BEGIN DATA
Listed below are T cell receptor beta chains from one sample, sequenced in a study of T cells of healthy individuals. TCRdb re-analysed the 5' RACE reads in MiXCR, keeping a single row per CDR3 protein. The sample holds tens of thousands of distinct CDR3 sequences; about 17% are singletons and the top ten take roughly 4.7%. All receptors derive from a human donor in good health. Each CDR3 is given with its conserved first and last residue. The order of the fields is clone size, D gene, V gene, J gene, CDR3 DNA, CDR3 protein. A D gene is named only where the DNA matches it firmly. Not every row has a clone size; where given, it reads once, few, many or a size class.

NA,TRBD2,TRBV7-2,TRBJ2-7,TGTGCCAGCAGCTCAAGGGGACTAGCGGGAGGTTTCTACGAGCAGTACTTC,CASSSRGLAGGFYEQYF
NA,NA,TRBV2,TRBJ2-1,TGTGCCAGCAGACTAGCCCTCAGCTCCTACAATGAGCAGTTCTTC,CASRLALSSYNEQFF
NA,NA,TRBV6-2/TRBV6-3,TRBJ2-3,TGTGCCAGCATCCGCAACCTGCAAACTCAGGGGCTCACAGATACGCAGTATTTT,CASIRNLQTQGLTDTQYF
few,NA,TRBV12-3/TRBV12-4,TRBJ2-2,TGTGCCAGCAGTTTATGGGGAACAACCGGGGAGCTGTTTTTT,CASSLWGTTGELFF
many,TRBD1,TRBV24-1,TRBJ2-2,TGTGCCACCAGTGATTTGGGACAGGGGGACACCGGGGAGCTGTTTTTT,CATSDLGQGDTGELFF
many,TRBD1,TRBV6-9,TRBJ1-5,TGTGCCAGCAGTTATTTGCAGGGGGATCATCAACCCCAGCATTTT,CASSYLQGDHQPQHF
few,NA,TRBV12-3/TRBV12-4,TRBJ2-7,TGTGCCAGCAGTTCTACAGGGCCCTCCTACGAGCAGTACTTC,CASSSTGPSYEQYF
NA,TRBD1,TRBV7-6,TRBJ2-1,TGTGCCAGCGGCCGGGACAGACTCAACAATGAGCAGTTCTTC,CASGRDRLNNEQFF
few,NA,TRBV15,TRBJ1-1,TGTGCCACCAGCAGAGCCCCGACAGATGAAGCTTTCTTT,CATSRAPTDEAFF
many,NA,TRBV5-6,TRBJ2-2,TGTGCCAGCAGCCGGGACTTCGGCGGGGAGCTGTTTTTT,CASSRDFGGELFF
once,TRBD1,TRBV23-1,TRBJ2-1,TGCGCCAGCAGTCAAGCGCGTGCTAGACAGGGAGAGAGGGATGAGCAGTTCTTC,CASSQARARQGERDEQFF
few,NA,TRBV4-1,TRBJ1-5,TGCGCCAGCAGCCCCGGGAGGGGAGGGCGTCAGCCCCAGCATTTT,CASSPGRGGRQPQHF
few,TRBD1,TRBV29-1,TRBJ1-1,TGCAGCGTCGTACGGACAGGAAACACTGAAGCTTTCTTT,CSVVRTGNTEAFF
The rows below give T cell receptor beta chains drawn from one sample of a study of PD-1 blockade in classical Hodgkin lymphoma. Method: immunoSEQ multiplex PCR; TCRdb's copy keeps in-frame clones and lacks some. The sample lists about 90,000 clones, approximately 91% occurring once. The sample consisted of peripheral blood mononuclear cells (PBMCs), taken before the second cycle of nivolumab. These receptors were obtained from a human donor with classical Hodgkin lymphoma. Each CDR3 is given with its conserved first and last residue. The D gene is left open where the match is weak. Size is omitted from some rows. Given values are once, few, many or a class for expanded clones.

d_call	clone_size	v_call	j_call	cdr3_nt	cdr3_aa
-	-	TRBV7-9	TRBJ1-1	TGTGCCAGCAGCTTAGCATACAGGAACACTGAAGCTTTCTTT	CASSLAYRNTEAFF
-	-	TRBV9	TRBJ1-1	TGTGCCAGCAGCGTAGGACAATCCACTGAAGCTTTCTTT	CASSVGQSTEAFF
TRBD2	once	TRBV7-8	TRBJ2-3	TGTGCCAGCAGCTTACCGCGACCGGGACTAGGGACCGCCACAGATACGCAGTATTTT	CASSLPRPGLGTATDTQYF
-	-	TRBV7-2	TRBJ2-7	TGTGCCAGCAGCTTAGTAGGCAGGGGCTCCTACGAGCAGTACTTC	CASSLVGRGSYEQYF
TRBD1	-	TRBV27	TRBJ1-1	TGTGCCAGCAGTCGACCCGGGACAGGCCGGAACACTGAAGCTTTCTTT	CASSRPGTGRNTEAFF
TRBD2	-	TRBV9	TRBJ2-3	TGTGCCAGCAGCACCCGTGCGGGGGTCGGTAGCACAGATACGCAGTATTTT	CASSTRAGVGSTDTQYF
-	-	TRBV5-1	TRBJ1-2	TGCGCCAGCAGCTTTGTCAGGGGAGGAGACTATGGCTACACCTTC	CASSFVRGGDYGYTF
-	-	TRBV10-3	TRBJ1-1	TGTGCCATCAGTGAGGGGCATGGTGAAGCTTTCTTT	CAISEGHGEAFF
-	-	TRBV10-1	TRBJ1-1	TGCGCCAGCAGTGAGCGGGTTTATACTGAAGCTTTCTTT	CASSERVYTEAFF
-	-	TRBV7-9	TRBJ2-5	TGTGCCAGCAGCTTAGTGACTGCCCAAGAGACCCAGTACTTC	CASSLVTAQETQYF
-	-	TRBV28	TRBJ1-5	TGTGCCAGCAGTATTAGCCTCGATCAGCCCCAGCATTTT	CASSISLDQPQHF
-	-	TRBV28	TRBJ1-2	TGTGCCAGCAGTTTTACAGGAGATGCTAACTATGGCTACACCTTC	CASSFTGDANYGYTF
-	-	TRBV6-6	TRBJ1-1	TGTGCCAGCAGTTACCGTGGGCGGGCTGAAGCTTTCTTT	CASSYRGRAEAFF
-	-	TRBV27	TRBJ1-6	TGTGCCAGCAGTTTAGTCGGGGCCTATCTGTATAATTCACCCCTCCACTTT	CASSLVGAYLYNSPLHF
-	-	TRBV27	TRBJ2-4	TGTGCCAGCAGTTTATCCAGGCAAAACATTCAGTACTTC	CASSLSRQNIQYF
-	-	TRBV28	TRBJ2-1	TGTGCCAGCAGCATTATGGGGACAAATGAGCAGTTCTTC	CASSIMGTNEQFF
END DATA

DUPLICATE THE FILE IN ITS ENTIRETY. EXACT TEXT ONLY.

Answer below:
Listed below are T cell receptor beta chains from one sample, sequenced in a study of T cells of healthy individuals. TCRdb re-analysed the 5' RACE reads in MiXCR, keeping a single row per CDR3 protein. The sample holds tens of thousands of distinct CDR3 sequences; about 17% are singletons and the top ten take roughly 4.7%. All receptors derive from a human donor in good health. Each CDR3 is given with its conserved first and last residue. The order of the fields is clone size, D gene, V gene, J gene, CDR3 DNA, CDR3 protein. A D gene is named only where the DNA matches it firmly. Not every row has a clone size; where given, it reads once, few, many or a size class.

NA,TRBD2,TRBV7-2,TRBJ2-7,TGTGCCAGCAGCTCAAGGGGACTAGCGGGAGGTTTCTACGAGCAGTACTTC,CASSSRGLAGGFYEQYF
NA,NA,TRBV2,TRBJ2-1,TGTGCCAGCAGACTAGCCCTCAGCTCCTACAATGAGCAGTTCTTC,CASRLALSSYNEQFF
NA,NA,TRBV6-2/TRBV6-3,TRBJ2-3,TGTGCCAGCATCCGCAACCTGCAAACTCAGGGGCTCACAGATACGCAGTATTTT,CASIRNLQTQGLTDTQYF
few,NA,TRBV12-3/TRBV12-4,TRBJ2-2,TGTGCCAGCAGTTTATGGGGAACAACCGGGGAGCTGTTTTTT,CASSLWGTTGELFF
many,TRBD1,TRBV24-1,TRBJ2-2,TGTGCCACCAGTGATTTGGGACAGGGGGACACCGGGGAGCTGTTTTTT,CATSDLGQGDTGELFF
many,TRBD1,TRBV6-9,TRBJ1-5,TGTGCCAGCAGTTATTTGCAGGGGGATCATCAACCCCAGCATTTT,CASSYLQGDHQPQHF
few,NA,TRBV12-3/TRBV12-4,TRBJ2-7,TGTGCCAGCAGTTCTACAGGGCCCTCCTACGAGCAGTACTTC,CASSSTGPSYEQYF
NA,TRBD1,TRBV7-6,TRBJ2-1,TGTGCCAGCGGCCGGGACAGACTCAACAATGAGCAGTTCTTC,CASGRDRLNNEQFF
few,NA,TRBV15,TRBJ1-1,TGTGCCACCAGCAGAGCCCCGACAGATGAAGCTTTCTTT,CATSRAPTDEAFF
many,NA,TRBV5-6,TRBJ2-2,TGTGCCAGCAGCCGGGACTTCGGCGGGGAGCTGTTTTTT,CASSRDFGGELFF
once,TRBD1,TRBV23-1,TRBJ2-1,TGCGCCAGCAGTCAAGCGCGTGCTAGACAGGGAGAGAGGGATGAGCAGTTCTTC,CASSQARARQGERDEQFF
few,NA,TRBV4-1,TRBJ1-5,TGCGCCAGCAGCCCCGGGAGGGGAGGGCGTCAGCCCCAGCATTTT,CASSPGRGGRQPQHF
few,TRBD1,TRBV29-1,TRBJ1-1,TGCAGCGTCGTACGGACAGGAAACACTGAAGCTTTCTTT,CSVVRTGNTEAFF
The rows below give T cell receptor beta chains drawn from one sample of a study of PD-1 blockade in classical Hodgkin lymphoma. Method: immunoSEQ multiplex PCR; TCRdb's copy keeps in-frame clones and lacks some. The sample lists about 90,000 clones, approximately 91% occurring once. The sample consisted of peripheral blood mononuclear cells (PBMCs), taken before the second cycle of nivolumab. These receptors were obtained from a human donor with classical Hodgkin lymphoma. Each CDR3 is given with its conserved first and last residue. The D gene is left open where the match is weak. Size is omitted from some rows. Given values are once, few, many or a class for expanded clones.

d_call	clone_size	v_call	j_call	cdr3_nt	cdr3_aa
-	-	TRBV7-9	TRBJ1-1	TGTGCCAGCAGCTTAGCATACAGGAACACTGAAGCTTTCTTT	CASSLAYRNTEAFF
-	-	TRBV9	TRBJ1-1	TGTGCCAGCAGCGTAGGACAATCCACTGAAGCTTTCTTT	CASSVGQSTEAFF
TRBD2	once	TRBV7-8	TRBJ2-3	TGTGCCAGCAGCTTACCGCGACCGGGACTAGGGACCGCCACAGATACGCAGTATTTT	CASSLPRPGLGTATDTQYF
-	-	TRBV7-2	TRBJ2-7	TGTGCCAGCAGCTTAGTAGGCAGGGGCTCCTACGAGCAGTACTTC	CASSLVGRGSYEQYF
TRBD1	-	TRBV27	TRBJ1-1	TGTGCCAGCAGTCGACCCGGGACAGGCCGGAACACTGAAGCTTTCTTT	CASSRPGTGRNTEAFF
TRBD2	-	TRBV9	TRBJ2-3	TGTGCCAGCAGCACCCGTGCGGGGGTCGGTAGCACAGATACGCAGTATTTT	CASSTRAGVGSTDTQYF
-	-	TRBV5-1	TRBJ1-2	TGCGCCAGCAGCTTTGTCAGGGGAGGAGACTATGGCTACACCTTC	CASSFVRGGDYGYTF
-	-	TRBV10-3	TRBJ1-1	TGTGCCATCAGTGAGGGGCATGGTGAAGCTTTCTTT	CAISEGHGEAFF
-	-	TRBV10-1	TRBJ1-1	TGCGCCAGCAGTGAGCGGGTTTATACTGAAGCTTTCTTT	CASSERVYTEAFF
-	-	TRBV7-9	TRBJ2-5	TGTGCCAGCAGCTTAGTGACTGCCCAAGAGACCCAGTACTTC	CASSLVTAQETQYF
-	-	TRBV28	TRBJ1-5	TGTGCCAGCAGTATTAGCCTCGATCAGCCCCAGCATTTT	CASSISLDQPQHF
-	-	TRBV28	TRBJ1-2	TGTGCCAGCAGTTTTACAGGAGATGCTAACTATGGCTACACCTTC	CASSFTGDANYGYTF
-	-	TRBV6-6	TRBJ1-1	TGTGCCAGCAGTTACCGTGGGCGGGCTGAAGCTTTCTTT	CASSYRGRAEAFF
-	-	TRBV27	TRBJ1-6	TGTGCCAGCAGTTTAGTCGGGGCCTATCTGTATAATTCACCCCTCCACTTT	CASSLVGAYLYNSPLHF
-	-	TRBV27	TRBJ2-4	TGTGCCAGCAGTTTATCCAGGCAAAACATTCAGTACTTC	CASSLSRQNIQYF
-	-	TRBV28	TRBJ2-1	TGTGCCAGCAGCATTATGGGGACAAATGAGCAGTTCTTC	CASSIMGTNEQFF